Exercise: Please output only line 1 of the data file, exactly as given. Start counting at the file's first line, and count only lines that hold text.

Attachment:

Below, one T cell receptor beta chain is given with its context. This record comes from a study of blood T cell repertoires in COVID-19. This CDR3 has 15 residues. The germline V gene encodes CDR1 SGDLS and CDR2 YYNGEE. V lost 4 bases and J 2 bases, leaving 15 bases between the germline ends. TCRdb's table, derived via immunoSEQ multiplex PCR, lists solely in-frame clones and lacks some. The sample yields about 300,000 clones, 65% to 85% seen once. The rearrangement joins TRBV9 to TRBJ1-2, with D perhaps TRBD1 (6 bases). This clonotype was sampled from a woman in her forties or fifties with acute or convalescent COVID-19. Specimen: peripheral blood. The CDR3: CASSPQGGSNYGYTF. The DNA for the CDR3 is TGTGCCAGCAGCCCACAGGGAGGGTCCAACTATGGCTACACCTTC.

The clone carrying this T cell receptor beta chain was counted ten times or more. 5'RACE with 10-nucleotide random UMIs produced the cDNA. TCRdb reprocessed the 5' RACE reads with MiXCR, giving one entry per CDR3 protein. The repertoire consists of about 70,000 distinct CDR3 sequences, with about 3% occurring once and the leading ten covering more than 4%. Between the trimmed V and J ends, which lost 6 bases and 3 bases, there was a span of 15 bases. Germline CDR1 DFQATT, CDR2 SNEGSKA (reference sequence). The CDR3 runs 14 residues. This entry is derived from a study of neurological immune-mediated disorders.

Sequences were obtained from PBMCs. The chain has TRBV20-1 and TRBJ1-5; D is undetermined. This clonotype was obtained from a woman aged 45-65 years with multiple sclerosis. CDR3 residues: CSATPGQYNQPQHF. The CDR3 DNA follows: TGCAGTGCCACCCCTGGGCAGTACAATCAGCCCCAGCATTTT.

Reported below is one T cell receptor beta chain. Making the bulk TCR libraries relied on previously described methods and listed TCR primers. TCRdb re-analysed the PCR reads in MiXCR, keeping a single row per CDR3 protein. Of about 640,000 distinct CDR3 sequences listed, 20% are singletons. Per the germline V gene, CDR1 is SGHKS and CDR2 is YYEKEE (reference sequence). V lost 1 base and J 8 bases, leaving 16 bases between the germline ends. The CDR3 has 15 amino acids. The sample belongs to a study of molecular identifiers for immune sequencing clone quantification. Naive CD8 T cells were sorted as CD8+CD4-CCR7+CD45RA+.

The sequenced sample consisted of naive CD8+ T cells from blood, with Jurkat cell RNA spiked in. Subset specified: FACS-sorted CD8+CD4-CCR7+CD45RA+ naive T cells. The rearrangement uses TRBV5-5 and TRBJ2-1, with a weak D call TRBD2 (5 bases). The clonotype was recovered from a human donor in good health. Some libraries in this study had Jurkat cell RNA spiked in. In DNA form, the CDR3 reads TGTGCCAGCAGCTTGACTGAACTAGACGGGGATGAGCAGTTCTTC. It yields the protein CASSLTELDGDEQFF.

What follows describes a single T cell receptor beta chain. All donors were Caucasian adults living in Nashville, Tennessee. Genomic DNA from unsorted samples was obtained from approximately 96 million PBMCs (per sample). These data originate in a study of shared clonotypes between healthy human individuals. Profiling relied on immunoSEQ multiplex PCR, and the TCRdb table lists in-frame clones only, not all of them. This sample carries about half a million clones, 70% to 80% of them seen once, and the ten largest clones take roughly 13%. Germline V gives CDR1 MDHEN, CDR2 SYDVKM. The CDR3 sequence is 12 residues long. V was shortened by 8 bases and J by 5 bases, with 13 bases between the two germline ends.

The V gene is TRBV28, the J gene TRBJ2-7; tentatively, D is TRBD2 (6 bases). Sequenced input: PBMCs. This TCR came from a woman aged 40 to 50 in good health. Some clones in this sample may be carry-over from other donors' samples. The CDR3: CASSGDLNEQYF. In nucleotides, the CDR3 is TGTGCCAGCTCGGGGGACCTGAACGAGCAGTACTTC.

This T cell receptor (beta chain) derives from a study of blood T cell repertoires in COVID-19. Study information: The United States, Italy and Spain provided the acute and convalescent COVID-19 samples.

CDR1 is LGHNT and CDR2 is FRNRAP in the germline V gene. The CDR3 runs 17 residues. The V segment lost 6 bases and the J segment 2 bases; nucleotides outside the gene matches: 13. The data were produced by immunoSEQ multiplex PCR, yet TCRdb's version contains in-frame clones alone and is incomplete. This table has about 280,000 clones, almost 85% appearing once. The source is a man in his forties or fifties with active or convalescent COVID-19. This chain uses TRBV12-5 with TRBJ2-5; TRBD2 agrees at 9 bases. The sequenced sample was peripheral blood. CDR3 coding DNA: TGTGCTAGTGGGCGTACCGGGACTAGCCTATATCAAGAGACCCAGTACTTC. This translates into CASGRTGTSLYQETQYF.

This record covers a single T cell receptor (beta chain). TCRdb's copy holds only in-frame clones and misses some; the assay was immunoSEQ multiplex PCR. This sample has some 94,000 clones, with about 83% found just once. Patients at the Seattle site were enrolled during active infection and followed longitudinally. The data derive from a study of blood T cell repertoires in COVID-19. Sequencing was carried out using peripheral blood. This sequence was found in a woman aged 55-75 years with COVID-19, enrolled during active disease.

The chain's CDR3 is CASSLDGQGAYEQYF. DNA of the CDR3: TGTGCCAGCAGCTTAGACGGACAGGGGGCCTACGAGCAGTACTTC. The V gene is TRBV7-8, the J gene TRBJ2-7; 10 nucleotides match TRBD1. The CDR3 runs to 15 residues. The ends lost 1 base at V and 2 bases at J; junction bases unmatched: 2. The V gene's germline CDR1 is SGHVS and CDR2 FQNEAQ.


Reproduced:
Below, one T cell receptor beta chain is given with its context. This record comes from a study of blood T cell repertoires in COVID-19. This CDR3 has 15 residues. The germline V gene encodes CDR1 SGDLS and CDR2 YYNGEE. V lost 4 bases and J 2 bases, leaving 15 bases between the germline ends. TCRdb's table, derived via immunoSEQ multiplex PCR, lists solely in-frame clones and lacks some. The sample yields about 300,000 clones, 65% to 85% seen once. The rearrangement joins TRBV9 to TRBJ1-2, with D perhaps TRBD1 (6 bases). This clonotype was sampled from a woman in her forties or fifties with acute or convalescent COVID-19. Specimen: peripheral blood. The CDR3: CASSPQGGSNYGYTF. The DNA for the CDR3 is TGTGCCAGCAGCCCACAGGGAGGGTCCAACTATGGCTACACCTTC.